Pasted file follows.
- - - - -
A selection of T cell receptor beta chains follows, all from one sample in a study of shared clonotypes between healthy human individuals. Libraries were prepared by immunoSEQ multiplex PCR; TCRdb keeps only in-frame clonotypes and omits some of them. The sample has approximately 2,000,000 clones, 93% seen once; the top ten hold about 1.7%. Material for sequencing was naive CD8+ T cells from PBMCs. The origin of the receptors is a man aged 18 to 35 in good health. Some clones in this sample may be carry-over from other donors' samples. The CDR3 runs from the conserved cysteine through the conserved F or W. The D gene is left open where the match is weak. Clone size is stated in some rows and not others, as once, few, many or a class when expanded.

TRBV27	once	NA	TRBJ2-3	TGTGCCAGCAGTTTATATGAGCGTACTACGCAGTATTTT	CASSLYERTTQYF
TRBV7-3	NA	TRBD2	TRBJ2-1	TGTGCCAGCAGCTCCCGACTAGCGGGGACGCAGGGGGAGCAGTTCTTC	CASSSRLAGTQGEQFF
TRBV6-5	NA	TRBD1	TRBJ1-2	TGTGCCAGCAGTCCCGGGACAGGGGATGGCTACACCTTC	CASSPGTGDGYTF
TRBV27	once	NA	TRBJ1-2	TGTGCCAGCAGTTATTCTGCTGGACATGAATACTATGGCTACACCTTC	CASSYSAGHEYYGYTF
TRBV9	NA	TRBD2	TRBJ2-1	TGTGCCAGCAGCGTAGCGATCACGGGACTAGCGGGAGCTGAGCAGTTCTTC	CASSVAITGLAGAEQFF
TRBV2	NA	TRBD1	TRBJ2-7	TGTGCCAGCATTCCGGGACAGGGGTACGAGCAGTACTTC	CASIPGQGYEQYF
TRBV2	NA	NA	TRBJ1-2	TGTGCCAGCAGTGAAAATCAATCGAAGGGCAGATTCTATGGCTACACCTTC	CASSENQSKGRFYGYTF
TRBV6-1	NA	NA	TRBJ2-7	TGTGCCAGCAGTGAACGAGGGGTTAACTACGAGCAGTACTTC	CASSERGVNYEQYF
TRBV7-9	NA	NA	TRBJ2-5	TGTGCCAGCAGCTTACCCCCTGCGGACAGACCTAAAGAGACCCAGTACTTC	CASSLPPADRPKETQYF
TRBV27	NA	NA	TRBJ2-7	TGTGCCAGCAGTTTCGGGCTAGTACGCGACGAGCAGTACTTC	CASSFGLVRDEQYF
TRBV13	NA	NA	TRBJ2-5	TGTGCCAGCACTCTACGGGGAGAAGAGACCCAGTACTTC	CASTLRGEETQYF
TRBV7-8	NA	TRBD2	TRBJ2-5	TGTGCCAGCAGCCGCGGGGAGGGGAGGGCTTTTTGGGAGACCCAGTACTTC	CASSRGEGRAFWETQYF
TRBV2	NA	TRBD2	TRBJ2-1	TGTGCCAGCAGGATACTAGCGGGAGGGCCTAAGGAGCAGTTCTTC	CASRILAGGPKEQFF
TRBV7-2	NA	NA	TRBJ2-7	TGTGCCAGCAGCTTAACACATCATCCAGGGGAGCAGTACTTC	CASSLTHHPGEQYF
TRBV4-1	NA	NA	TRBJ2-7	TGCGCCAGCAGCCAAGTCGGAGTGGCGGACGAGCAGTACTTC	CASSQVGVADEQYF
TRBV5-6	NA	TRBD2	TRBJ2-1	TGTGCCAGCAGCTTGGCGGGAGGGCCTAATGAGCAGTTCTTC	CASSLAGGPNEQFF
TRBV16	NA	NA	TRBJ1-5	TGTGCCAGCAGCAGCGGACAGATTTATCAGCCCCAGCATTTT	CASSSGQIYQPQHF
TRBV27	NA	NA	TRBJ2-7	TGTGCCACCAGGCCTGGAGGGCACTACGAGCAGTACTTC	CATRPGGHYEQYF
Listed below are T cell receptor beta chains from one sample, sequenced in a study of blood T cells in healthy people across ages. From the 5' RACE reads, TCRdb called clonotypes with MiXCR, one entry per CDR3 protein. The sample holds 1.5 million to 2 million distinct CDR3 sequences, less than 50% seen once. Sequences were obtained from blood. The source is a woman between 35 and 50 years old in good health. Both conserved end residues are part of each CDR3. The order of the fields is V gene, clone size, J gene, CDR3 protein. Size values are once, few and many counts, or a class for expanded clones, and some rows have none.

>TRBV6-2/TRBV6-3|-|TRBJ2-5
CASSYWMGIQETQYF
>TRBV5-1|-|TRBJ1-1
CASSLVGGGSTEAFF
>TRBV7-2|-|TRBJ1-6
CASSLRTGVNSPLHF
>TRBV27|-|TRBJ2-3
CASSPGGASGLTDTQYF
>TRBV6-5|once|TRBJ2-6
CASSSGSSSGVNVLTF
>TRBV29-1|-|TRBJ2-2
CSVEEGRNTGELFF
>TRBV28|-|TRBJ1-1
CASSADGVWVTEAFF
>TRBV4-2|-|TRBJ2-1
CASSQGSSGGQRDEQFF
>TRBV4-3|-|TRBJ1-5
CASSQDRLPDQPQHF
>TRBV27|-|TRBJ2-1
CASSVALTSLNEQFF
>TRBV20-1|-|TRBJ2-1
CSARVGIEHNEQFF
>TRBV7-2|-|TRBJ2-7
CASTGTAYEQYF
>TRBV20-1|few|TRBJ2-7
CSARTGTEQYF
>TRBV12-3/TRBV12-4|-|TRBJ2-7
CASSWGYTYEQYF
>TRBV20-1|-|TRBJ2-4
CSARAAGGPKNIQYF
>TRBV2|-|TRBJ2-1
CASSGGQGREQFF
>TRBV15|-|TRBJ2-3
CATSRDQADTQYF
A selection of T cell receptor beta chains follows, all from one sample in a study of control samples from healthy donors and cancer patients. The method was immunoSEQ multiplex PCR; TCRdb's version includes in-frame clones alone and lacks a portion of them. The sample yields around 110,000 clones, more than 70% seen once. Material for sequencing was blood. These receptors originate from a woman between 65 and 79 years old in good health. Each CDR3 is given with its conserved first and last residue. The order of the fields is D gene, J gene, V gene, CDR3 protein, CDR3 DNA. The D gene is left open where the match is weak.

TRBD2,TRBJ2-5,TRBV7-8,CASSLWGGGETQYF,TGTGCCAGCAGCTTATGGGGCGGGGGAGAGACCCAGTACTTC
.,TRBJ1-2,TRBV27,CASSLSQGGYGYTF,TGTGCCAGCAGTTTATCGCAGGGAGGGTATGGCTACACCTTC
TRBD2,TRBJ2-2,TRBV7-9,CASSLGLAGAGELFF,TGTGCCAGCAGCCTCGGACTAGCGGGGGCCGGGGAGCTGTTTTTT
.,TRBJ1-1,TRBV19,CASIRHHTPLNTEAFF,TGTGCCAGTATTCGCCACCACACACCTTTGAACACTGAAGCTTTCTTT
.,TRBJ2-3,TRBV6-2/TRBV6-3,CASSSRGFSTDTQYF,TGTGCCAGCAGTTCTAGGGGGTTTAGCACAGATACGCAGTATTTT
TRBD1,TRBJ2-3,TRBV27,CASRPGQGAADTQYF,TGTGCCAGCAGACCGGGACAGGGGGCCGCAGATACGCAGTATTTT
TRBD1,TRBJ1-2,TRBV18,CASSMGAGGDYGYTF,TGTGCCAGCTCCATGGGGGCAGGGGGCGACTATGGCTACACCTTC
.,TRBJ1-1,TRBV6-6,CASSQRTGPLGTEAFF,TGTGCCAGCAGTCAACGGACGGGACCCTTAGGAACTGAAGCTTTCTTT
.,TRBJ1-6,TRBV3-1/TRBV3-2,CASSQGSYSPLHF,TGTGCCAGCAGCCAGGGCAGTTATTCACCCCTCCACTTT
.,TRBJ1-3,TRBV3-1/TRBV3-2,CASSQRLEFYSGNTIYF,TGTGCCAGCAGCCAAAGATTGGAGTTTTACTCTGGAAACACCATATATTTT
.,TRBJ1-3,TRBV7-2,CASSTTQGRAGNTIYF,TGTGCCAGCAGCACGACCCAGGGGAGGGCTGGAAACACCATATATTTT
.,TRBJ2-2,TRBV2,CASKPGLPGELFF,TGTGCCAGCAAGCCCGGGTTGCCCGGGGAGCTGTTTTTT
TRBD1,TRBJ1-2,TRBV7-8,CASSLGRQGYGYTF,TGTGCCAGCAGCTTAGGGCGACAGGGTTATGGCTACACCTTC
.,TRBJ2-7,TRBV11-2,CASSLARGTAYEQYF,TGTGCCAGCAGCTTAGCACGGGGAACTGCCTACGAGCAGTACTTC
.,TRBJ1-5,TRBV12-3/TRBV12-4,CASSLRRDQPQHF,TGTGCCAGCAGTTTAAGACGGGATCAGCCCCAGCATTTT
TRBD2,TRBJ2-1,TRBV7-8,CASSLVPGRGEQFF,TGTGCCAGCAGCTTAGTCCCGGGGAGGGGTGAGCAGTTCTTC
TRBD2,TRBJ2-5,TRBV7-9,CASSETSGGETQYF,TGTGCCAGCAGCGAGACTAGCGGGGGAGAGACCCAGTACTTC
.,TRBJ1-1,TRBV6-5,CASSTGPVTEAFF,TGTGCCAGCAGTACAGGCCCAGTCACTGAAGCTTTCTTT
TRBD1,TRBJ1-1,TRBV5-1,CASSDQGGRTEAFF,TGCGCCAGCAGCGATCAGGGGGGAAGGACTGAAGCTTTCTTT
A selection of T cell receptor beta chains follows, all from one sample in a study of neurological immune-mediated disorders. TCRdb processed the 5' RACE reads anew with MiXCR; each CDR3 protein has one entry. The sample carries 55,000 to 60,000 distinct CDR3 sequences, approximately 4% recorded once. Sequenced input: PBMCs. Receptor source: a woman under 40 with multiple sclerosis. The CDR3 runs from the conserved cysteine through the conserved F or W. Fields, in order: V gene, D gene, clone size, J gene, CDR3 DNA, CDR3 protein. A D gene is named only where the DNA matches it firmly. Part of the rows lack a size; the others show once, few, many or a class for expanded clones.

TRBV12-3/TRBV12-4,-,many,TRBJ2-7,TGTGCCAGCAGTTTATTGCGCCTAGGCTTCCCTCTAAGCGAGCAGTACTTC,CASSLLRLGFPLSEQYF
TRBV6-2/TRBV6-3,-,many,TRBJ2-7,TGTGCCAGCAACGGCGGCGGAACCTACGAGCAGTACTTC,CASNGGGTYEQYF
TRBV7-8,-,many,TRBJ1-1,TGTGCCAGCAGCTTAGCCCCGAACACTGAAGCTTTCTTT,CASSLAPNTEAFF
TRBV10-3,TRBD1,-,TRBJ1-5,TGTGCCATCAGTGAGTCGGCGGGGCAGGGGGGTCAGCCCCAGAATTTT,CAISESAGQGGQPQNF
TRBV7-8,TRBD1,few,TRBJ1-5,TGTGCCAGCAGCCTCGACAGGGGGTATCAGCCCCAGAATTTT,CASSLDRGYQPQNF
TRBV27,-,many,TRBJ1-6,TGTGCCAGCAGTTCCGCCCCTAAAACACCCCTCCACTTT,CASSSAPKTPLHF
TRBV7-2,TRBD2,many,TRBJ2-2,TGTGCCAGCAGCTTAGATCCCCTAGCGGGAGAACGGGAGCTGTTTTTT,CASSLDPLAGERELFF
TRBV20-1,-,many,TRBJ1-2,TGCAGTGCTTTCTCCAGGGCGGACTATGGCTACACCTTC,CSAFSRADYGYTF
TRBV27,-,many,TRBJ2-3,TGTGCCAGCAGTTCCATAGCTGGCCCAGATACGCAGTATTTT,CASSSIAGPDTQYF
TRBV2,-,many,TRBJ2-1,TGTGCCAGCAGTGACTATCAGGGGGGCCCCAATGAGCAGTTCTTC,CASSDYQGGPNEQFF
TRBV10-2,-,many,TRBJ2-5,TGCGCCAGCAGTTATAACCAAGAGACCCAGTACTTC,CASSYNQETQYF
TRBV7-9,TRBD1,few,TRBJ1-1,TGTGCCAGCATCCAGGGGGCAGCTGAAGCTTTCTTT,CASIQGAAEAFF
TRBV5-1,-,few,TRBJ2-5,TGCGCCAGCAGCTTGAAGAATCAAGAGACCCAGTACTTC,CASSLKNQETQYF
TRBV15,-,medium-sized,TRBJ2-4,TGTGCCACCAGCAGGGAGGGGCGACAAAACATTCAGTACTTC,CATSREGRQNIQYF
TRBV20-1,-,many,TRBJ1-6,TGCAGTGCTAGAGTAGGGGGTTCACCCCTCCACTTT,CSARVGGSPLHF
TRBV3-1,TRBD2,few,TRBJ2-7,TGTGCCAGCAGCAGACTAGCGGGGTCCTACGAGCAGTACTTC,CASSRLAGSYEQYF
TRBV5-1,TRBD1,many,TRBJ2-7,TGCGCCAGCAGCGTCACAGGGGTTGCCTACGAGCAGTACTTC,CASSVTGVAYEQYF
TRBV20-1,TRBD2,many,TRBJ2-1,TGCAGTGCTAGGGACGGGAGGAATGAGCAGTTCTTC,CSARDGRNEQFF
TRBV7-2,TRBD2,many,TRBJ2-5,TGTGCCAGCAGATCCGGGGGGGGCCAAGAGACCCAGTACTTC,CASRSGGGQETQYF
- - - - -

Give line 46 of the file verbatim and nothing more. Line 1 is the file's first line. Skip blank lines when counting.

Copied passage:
CSARTGTEQYF